Andrew McCarthy

Andrew McCarthy Then Now

“What kind of a host invites you to his house for the weekend and dies on you?” An acclaimed actor, television director and travel writer, there is little Andrew McCarthy can’t and doesn’t do exceptionally well. First rising to fame in Hollywood in the 1980s as part of the Brat Pack. McCarthy’s breakout role came in the 1983 film Class before he starred in St. Elmo’s Fire, Pretty in Pink and Weekend at Bernie’s.

By the 1990s, his popularity on the silver screen took a sharp turn for the worse as. He returned to the Broadway stage with appearances in Tony Award-winning plays like Side Man. Along the way, he’s returned to television as an actor and director while reinventing himself as a travel writer with National Geographic Traveler in addition to publishing his memoir, The Longest Way Home. What exactly inspired his acting and writing careers? Let’s take a look at the 54-year-old’s story—then and now!

Get to know Andrew McCarthy background

A New Yorker at heart, Andrew Thomas McCarthy was born on November 29, 1962 in Westfield, New Jersey. Where his father handled stocks and investments in the financial industry while his mother worked at the local newspaper. Enjoying a rather ordinary childhood and attending the Pingry School and Bernards High School. McCarthy set his sights on acting after high school graduation.

He landed his first starring role at 19 years old in the 1983 feature film, Class. With his good looks and boy-next-door charm. The film put McCarthy on the map as his career flourished in the 1980s. He joined Brat Pack stars like Rob Lowe, Molly Ringwald, Emilio Estevez, Ally Sheedy and Judd Nelson for hits like Pretty in Pink and St. Elmo’s Fire.

Setting out on his own path beyond the Brat Pack with films like Heaven Help Us opposite Kevin Dillion and Donald Sutherland. Andrew McCarthy also made his Broadway debut in the 1985 production of The Boys of Winter. He later returned to Hollywood for box office hits like Less Than Zero, Fresh Horses and Mannequin. Before appearing in his last major silver screen hit—Weekend at Bernie’s—in 1989. Although the film was a flop among critic. It earned moderate success at the box office and became a cult classic with fans still quoting the film nearly three decades later.

With his success in television and film waning throughout the 1990s with Year of the Gun, Only You, The Joy Luck Club and Mrs. Parker and the Vicious Circle. McCarthy returned to Broadway and starred in Side Man, which earned a Tony Award for Best Play in 1999. By the new millennium, he was back to work in television with appearances in a few episodes of Law and Order: Criminal Intent but was later fired after ongoing disagreements on the set with co-star Vincent D’Onofrio. Fortunately, Andrew McCarthy refused to let the event derail his career as he proved his talents as a director with hit television series like Lipstick Jungle and Gossip Girl.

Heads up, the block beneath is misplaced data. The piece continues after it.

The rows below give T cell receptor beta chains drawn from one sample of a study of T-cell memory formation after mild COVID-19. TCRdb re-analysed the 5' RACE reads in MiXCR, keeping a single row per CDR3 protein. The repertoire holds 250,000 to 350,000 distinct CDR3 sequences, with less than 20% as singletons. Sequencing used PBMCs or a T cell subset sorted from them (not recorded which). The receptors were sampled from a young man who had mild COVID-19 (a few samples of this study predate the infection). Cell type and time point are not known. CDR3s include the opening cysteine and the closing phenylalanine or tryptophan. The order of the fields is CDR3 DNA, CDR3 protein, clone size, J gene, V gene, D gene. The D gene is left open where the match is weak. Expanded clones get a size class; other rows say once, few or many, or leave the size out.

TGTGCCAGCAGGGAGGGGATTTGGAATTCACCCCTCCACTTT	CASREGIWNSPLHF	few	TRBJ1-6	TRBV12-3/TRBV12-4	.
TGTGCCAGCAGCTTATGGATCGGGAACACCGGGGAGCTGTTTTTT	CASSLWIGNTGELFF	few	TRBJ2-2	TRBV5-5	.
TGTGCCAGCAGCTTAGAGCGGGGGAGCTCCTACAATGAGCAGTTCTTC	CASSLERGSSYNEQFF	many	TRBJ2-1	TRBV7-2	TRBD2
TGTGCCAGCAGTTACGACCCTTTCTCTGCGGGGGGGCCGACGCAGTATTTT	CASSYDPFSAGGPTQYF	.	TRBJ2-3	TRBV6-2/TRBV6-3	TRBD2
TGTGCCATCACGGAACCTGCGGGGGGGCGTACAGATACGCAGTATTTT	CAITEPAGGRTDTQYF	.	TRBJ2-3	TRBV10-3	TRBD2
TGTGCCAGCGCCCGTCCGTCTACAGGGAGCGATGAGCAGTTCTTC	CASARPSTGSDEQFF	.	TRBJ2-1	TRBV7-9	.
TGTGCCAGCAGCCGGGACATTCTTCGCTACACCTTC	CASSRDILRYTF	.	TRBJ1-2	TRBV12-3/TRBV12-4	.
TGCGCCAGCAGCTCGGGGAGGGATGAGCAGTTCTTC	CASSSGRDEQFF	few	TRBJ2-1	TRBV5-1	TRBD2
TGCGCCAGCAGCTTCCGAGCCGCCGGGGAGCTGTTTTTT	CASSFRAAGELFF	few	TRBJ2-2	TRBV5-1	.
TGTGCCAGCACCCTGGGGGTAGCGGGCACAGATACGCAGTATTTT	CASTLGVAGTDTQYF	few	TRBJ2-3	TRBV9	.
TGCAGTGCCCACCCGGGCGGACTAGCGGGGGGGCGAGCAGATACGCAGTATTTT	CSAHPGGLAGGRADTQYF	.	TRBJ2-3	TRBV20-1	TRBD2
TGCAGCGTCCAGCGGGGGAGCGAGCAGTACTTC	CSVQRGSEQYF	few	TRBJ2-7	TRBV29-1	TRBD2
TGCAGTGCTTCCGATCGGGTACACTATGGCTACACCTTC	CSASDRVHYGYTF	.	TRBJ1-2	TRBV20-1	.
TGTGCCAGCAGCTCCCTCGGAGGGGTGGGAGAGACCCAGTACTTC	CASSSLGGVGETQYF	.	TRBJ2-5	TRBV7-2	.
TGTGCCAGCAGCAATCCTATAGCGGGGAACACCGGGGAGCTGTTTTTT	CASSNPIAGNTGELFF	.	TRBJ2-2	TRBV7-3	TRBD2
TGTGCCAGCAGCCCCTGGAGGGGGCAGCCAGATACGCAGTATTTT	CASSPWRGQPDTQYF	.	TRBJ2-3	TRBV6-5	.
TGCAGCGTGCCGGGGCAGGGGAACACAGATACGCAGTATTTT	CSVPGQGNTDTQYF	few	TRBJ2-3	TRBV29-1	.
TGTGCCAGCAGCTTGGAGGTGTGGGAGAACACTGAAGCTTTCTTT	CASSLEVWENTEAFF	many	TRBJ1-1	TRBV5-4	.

Finding a New Career

Amid reinventing himself as a director. Andrew McCarthy also discovered another passion for travel and writing. Which set him on a new career trajectory as a travel writer with National Geographic. “I was traveling a fair amount for my acting and I liked it,” he told “Then I walked the Camino de Santiago trail in Spain years ago and had a transformative experience there. It changed my view of the world. I wanted more travel, more of that feeling, that feeling of being more alive and awake. Eventually, I began to write little stories about the scenes I experienced. A guy who took me around Hanoi on the back of his scooter or an American girl I saw being obnoxious in Laos. Then, I’d put the stories in the back of a drawer.”

Writing stories of his travels and keeping them only for himself for about a decade. He eventually convinced an editor at National Geographic Traveler to let him write a piece. “That led to more work,” McCarthy admitted. “I didn’t know why I did it. I just knew I liked it. Travel changed my life and I wanted to write about that.” Doing exactly that over the last few years.

McCarthy recently published his memoir titled The Longest Way Home: One Man’s Quest for the Courage to Settle Down. Where he shares his deepest thoughts on his need to separate from the world. While balancing meaningful relationships with everyone from his college sweetheart and ex-wife to his current wife and three children.

“The book describes my effort to come to terms with my tendencies to separate,” McCarthy said. “How do we come together, yet remain separate? For me, the question wasn’t ‘if’ I would get married, but rather ‘how’ I would get married.”

Anda mungkin juga suka...